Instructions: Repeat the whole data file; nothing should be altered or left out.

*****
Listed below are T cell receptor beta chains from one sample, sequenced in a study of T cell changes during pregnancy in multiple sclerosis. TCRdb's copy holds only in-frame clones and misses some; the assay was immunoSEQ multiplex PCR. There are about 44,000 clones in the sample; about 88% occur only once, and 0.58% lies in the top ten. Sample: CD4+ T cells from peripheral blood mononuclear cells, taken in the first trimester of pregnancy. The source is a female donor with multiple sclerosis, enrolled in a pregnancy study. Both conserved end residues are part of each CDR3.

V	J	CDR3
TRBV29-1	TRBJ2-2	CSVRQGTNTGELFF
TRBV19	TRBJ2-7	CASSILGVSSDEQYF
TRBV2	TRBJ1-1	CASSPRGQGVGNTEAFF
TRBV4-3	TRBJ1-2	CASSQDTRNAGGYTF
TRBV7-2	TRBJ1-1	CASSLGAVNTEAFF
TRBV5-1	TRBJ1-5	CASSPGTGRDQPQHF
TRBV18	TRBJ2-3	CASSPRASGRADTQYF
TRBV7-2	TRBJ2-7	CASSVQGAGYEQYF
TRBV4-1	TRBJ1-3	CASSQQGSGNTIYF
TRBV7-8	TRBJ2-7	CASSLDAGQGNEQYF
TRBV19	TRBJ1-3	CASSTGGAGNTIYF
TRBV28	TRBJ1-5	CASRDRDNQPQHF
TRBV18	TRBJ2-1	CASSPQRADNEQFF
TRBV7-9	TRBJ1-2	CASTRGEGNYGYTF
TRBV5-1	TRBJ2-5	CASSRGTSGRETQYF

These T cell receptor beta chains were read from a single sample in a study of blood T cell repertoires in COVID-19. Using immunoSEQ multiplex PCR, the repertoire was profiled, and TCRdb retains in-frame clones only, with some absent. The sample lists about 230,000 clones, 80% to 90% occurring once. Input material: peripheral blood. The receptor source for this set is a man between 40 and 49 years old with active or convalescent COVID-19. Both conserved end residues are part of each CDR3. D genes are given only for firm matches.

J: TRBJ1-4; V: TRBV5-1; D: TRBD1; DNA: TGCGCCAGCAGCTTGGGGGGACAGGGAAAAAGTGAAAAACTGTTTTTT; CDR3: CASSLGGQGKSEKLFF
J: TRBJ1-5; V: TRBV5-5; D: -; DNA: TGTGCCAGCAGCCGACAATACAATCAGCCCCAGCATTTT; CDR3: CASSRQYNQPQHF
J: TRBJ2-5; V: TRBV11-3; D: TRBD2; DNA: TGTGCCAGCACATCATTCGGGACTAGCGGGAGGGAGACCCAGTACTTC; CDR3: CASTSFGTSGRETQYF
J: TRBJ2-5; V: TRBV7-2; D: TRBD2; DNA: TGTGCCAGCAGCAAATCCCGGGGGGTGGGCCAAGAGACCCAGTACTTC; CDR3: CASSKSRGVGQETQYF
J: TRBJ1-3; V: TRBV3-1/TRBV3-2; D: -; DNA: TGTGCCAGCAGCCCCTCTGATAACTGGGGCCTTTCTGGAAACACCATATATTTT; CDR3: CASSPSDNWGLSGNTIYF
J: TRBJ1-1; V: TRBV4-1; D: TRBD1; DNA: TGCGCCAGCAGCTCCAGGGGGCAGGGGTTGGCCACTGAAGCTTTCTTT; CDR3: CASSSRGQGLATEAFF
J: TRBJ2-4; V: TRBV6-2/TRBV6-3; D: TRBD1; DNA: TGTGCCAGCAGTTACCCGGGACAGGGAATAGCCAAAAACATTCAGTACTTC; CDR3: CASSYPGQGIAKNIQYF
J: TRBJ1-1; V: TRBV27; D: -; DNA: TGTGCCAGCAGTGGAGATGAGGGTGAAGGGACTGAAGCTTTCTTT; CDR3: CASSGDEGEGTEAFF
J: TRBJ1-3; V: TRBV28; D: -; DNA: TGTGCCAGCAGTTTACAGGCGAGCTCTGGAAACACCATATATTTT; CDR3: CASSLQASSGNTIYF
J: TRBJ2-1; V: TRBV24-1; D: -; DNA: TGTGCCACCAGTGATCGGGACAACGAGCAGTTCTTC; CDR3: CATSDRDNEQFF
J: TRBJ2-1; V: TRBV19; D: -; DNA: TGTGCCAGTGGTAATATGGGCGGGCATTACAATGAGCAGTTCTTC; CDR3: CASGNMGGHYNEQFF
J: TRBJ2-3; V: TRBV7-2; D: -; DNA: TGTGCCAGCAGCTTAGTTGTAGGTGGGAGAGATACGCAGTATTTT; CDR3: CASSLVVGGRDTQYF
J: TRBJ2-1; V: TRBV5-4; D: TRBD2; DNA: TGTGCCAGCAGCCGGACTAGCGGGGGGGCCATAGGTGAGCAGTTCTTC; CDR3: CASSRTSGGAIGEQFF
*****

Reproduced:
Listed below are T cell receptor beta chains from one sample, sequenced in a study of T cell changes during pregnancy in multiple sclerosis. TCRdb's copy holds only in-frame clones and misses some; the assay was immunoSEQ multiplex PCR. There are about 44,000 clones in the sample; about 88% occur only once, and 0.58% lies in the top ten. Sample: CD4+ T cells from peripheral blood mononuclear cells, taken in the first trimester of pregnancy. The source is a female donor with multiple sclerosis, enrolled in a pregnancy study. Both conserved end residues are part of each CDR3.

V	J	CDR3
TRBV29-1	TRBJ2-2	CSVRQGTNTGELFF
TRBV19	TRBJ2-7	CASSILGVSSDEQYF
TRBV2	TRBJ1-1	CASSPRGQGVGNTEAFF
TRBV4-3	TRBJ1-2	CASSQDTRNAGGYTF
TRBV7-2	TRBJ1-1	CASSLGAVNTEAFF
TRBV5-1	TRBJ1-5	CASSPGTGRDQPQHF
TRBV18	TRBJ2-3	CASSPRASGRADTQYF
TRBV7-2	TRBJ2-7	CASSVQGAGYEQYF
TRBV4-1	TRBJ1-3	CASSQQGSGNTIYF
TRBV7-8	TRBJ2-7	CASSLDAGQGNEQYF
TRBV19	TRBJ1-3	CASSTGGAGNTIYF
TRBV28	TRBJ1-5	CASRDRDNQPQHF
TRBV18	TRBJ2-1	CASSPQRADNEQFF
TRBV7-9	TRBJ1-2	CASTRGEGNYGYTF
TRBV5-1	TRBJ2-5	CASSRGTSGRETQYF

These T cell receptor beta chains were read from a single sample in a study of blood T cell repertoires in COVID-19. Using immunoSEQ multiplex PCR, the repertoire was profiled, and TCRdb retains in-frame clones only, with some absent. The sample lists about 230,000 clones, 80% to 90% occurring once. Input material: peripheral blood. The receptor source for this set is a man between 40 and 49 years old with active or convalescent COVID-19. Both conserved end residues are part of each CDR3. D genes are given only for firm matches.

J: TRBJ1-4; V: TRBV5-1; D: TRBD1; DNA: TGCGCCAGCAGCTTGGGGGGACAGGGAAAAAGTGAAAAACTGTTTTTT; CDR3: CASSLGGQGKSEKLFF
J: TRBJ1-5; V: TRBV5-5; D: -; DNA: TGTGCCAGCAGCCGACAATACAATCAGCCCCAGCATTTT; CDR3: CASSRQYNQPQHF
J: TRBJ2-5; V: TRBV11-3; D: TRBD2; DNA: TGTGCCAGCACATCATTCGGGACTAGCGGGAGGGAGACCCAGTACTTC; CDR3: CASTSFGTSGRETQYF
J: TRBJ2-5; V: TRBV7-2; D: TRBD2; DNA: TGTGCCAGCAGCAAATCCCGGGGGGTGGGCCAAGAGACCCAGTACTTC; CDR3: CASSKSRGVGQETQYF
J: TRBJ1-3; V: TRBV3-1/TRBV3-2; D: -; DNA: TGTGCCAGCAGCCCCTCTGATAACTGGGGCCTTTCTGGAAACACCATATATTTT; CDR3: CASSPSDNWGLSGNTIYF
J: TRBJ1-1; V: TRBV4-1; D: TRBD1; DNA: TGCGCCAGCAGCTCCAGGGGGCAGGGGTTGGCCACTGAAGCTTTCTTT; CDR3: CASSSRGQGLATEAFF
J: TRBJ2-4; V: TRBV6-2/TRBV6-3; D: TRBD1; DNA: TGTGCCAGCAGTTACCCGGGACAGGGAATAGCCAAAAACATTCAGTACTTC; CDR3: CASSYPGQGIAKNIQYF
J: TRBJ1-1; V: TRBV27; D: -; DNA: TGTGCCAGCAGTGGAGATGAGGGTGAAGGGACTGAAGCTTTCTTT; CDR3: CASSGDEGEGTEAFF
J: TRBJ1-3; V: TRBV28; D: -; DNA: TGTGCCAGCAGTTTACAGGCGAGCTCTGGAAACACCATATATTTT; CDR3: CASSLQASSGNTIYF
J: TRBJ2-1; V: TRBV24-1; D: -; DNA: TGTGCCACCAGTGATCGGGACAACGAGCAGTTCTTC; CDR3: CATSDRDNEQFF
J: TRBJ2-1; V: TRBV19; D: -; DNA: TGTGCCAGTGGTAATATGGGCGGGCATTACAATGAGCAGTTCTTC; CDR3: CASGNMGGHYNEQFF
J: TRBJ2-3; V: TRBV7-2; D: -; DNA: TGTGCCAGCAGCTTAGTTGTAGGTGGGAGAGATACGCAGTATTTT; CDR3: CASSLVVGGRDTQYF
J: TRBJ2-1; V: TRBV5-4; D: TRBD2; DNA: TGTGCCAGCAGCCGGACTAGCGGGGGGGCCATAGGTGAGCAGTTCTTC; CDR3: CASSRTSGGAIGEQFF